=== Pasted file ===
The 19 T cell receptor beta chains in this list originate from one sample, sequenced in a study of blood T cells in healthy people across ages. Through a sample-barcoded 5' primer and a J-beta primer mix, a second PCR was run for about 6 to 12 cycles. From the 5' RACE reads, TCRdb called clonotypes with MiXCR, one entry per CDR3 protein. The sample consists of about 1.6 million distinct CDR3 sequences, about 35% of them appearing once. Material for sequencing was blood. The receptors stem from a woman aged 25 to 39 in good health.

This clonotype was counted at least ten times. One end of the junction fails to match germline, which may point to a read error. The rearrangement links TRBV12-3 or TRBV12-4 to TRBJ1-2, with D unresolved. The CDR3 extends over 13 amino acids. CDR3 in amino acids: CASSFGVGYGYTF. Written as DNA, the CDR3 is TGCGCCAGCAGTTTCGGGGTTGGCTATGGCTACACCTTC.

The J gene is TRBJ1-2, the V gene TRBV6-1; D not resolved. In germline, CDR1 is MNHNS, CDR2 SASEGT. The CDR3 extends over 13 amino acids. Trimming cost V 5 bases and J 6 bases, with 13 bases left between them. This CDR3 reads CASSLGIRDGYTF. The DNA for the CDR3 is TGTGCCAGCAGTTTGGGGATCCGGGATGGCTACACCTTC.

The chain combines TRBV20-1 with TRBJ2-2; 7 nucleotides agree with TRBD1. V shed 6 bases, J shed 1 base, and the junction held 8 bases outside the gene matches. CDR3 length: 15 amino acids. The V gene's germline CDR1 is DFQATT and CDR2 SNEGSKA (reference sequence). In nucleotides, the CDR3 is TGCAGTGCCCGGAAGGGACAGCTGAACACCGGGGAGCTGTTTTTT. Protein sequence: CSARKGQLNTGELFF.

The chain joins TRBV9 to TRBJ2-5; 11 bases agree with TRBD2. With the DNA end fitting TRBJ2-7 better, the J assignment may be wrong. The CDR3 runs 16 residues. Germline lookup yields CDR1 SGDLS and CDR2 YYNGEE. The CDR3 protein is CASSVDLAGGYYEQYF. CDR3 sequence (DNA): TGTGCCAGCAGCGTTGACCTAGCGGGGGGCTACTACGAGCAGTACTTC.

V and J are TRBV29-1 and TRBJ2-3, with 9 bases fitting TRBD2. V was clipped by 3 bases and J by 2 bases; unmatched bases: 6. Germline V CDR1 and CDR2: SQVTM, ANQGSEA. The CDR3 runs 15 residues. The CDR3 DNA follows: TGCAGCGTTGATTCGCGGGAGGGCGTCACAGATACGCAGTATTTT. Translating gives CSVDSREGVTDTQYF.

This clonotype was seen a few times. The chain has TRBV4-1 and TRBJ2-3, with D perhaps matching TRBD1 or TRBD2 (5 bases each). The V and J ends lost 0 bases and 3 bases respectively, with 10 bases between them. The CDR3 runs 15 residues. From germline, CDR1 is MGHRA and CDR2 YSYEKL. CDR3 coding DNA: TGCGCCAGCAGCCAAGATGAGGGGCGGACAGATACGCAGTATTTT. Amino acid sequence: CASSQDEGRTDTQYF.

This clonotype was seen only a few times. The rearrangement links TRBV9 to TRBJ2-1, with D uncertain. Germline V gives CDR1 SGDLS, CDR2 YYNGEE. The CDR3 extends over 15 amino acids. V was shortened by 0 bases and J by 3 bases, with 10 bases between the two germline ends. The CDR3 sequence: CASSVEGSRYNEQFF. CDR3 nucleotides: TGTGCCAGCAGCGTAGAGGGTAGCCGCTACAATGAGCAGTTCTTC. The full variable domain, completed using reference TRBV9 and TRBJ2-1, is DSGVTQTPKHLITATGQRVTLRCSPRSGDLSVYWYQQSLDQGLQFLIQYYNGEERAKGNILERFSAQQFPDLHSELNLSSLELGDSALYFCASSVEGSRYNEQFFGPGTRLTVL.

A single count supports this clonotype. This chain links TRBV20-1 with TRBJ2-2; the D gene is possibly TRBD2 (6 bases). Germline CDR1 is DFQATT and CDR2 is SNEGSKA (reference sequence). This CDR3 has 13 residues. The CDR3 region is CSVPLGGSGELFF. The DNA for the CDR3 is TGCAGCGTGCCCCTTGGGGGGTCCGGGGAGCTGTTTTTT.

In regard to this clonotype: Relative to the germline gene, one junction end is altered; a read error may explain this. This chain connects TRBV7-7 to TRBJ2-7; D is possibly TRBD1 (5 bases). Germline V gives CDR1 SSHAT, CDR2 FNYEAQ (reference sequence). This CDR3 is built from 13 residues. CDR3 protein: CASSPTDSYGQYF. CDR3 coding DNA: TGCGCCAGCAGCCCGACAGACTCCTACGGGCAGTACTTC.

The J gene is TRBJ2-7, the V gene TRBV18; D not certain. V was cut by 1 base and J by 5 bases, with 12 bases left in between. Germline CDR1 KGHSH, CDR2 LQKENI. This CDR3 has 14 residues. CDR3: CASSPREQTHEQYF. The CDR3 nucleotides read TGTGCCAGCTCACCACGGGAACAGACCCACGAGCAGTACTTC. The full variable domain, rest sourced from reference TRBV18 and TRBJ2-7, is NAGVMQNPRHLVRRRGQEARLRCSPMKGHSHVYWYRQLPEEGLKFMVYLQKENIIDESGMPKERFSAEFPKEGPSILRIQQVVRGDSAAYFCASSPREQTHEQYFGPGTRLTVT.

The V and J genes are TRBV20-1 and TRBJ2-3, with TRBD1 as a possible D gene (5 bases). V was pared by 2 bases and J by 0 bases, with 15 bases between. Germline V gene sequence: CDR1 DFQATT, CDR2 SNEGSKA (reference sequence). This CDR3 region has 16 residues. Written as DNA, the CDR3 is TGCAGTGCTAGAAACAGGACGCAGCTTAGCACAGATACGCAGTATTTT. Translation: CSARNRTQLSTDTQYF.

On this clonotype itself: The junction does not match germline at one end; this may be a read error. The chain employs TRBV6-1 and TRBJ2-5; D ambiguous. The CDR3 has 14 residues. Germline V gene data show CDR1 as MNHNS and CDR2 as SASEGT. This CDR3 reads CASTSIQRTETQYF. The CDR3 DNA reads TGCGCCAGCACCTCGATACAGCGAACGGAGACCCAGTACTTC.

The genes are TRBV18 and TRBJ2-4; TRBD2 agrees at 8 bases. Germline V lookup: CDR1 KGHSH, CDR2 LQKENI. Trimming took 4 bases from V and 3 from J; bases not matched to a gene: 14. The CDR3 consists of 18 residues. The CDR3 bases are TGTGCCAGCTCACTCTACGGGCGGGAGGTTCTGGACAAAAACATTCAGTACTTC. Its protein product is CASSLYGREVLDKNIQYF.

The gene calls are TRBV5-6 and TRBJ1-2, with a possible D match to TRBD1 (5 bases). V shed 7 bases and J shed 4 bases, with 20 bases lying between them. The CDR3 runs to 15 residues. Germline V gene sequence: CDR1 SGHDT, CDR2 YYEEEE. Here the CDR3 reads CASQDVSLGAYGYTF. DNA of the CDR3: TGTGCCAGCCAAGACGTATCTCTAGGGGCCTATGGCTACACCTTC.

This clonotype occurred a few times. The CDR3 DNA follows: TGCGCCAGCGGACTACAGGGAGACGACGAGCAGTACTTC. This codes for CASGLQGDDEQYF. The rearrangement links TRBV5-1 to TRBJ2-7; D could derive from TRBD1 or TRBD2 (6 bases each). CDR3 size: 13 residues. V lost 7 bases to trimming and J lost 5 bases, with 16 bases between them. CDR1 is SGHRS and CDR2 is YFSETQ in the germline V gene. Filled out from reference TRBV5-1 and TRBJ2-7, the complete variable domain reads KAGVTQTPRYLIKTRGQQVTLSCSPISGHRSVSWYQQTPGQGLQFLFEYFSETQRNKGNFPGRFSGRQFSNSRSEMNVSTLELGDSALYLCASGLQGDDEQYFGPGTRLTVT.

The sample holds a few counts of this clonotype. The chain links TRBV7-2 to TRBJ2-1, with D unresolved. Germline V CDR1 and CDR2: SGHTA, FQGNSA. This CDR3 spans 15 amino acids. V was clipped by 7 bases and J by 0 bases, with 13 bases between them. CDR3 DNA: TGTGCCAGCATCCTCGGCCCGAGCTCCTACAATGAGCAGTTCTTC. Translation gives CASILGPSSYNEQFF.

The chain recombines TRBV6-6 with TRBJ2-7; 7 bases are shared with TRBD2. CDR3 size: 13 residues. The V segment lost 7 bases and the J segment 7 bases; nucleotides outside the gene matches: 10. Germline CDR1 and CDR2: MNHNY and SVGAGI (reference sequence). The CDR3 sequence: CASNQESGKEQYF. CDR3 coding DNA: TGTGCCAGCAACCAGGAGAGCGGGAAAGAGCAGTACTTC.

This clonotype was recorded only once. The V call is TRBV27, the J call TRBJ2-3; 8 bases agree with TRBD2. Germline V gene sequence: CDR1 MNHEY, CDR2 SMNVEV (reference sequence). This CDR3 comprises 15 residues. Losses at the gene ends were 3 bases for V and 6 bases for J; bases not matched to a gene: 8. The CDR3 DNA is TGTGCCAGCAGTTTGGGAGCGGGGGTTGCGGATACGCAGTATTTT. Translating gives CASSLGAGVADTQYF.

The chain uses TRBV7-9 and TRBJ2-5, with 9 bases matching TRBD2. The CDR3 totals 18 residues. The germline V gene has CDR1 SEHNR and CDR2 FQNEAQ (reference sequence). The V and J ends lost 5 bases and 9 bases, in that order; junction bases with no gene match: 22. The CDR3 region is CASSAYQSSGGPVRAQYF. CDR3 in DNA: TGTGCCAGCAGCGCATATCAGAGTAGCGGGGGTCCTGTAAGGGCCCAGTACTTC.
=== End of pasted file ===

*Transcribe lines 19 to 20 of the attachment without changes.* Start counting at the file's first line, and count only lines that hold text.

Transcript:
This clonotype was recorded only once. The V call is TRBV27, the J call TRBJ2-3; 8 bases agree with TRBD2. Germline V gene sequence: CDR1 MNHEY, CDR2 SMNVEV (reference sequence). This CDR3 comprises 15 residues. Losses at the gene ends were 3 bases for V and 6 bases for J; bases not matched to a gene: 8. The CDR3 DNA is TGTGCCAGCAGTTTGGGAGCGGGGGTTGCGGATACGCAGTATTTT. Translating gives CASSLGAGVADTQYF.

The chain uses TRBV7-9 and TRBJ2-5, with 9 bases matching TRBD2. The CDR3 totals 18 residues. The germline V gene has CDR1 SEHNR and CDR2 FQNEAQ (reference sequence). The V and J ends lost 5 bases and 9 bases, in that order; junction bases with no gene match: 22. The CDR3 region is CASSAYQSSGGPVRAQYF. CDR3 in DNA: TGTGCCAGCAGCGCATATCAGAGTAGCGGGGGTCCTGTAAGGGCCCAGTACTTC.